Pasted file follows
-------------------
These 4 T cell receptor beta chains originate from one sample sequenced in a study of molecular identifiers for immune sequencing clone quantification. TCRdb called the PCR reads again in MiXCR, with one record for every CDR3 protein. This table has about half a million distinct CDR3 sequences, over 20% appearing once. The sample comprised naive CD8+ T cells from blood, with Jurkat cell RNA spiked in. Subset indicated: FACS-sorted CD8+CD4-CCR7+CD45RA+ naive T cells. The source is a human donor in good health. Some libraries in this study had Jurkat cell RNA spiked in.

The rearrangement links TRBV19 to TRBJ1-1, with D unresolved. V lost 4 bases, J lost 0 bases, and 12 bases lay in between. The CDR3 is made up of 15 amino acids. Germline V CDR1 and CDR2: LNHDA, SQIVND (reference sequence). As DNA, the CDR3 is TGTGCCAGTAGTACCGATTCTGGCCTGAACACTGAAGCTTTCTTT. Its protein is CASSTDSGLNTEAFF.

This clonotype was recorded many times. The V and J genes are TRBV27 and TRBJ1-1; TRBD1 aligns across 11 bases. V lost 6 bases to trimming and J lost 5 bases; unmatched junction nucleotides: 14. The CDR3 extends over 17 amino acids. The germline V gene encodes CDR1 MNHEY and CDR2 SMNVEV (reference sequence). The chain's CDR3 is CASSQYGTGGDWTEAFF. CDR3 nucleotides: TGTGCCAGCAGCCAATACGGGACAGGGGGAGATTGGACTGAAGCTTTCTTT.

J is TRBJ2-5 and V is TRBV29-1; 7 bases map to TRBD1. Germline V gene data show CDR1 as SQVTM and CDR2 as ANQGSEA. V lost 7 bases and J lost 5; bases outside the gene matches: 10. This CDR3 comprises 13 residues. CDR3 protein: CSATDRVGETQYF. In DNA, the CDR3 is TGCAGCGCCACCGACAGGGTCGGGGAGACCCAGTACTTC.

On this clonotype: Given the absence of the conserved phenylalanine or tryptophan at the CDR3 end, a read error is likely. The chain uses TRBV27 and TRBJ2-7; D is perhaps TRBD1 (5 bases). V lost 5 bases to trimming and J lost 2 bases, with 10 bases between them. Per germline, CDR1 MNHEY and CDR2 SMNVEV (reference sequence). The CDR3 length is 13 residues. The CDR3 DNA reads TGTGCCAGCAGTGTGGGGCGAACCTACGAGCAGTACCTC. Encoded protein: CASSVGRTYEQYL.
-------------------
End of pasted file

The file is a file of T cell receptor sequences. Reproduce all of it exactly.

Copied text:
These 4 T cell receptor beta chains originate from one sample sequenced in a study of molecular identifiers for immune sequencing clone quantification. TCRdb called the PCR reads again in MiXCR, with one record for every CDR3 protein. This table has about half a million distinct CDR3 sequences, over 20% appearing once. The sample comprised naive CD8+ T cells from blood, with Jurkat cell RNA spiked in. Subset indicated: FACS-sorted CD8+CD4-CCR7+CD45RA+ naive T cells. The source is a human donor in good health. Some libraries in this study had Jurkat cell RNA spiked in.

The rearrangement links TRBV19 to TRBJ1-1, with D unresolved. V lost 4 bases, J lost 0 bases, and 12 bases lay in between. The CDR3 is made up of 15 amino acids. Germline V CDR1 and CDR2: LNHDA, SQIVND (reference sequence). As DNA, the CDR3 is TGTGCCAGTAGTACCGATTCTGGCCTGAACACTGAAGCTTTCTTT. Its protein is CASSTDSGLNTEAFF.

This clonotype was recorded many times. The V and J genes are TRBV27 and TRBJ1-1; TRBD1 aligns across 11 bases. V lost 6 bases to trimming and J lost 5 bases; unmatched junction nucleotides: 14. The CDR3 extends over 17 amino acids. The germline V gene encodes CDR1 MNHEY and CDR2 SMNVEV (reference sequence). The chain's CDR3 is CASSQYGTGGDWTEAFF. CDR3 nucleotides: TGTGCCAGCAGCCAATACGGGACAGGGGGAGATTGGACTGAAGCTTTCTTT.

J is TRBJ2-5 and V is TRBV29-1; 7 bases map to TRBD1. Germline V gene data show CDR1 as SQVTM and CDR2 as ANQGSEA. V lost 7 bases and J lost 5; bases outside the gene matches: 10. This CDR3 comprises 13 residues. CDR3 protein: CSATDRVGETQYF. In DNA, the CDR3 is TGCAGCGCCACCGACAGGGTCGGGGAGACCCAGTACTTC.

On this clonotype: Given the absence of the conserved phenylalanine or tryptophan at the CDR3 end, a read error is likely. The chain uses TRBV27 and TRBJ2-7; D is perhaps TRBD1 (5 bases). V lost 5 bases to trimming and J lost 2 bases, with 10 bases between them. Per germline, CDR1 MNHEY and CDR2 SMNVEV (reference sequence). The CDR3 length is 13 residues. The CDR3 DNA reads TGTGCCAGCAGTGTGGGGCGAACCTACGAGCAGTACCTC. Encoded protein: CASSVGRTYEQYL.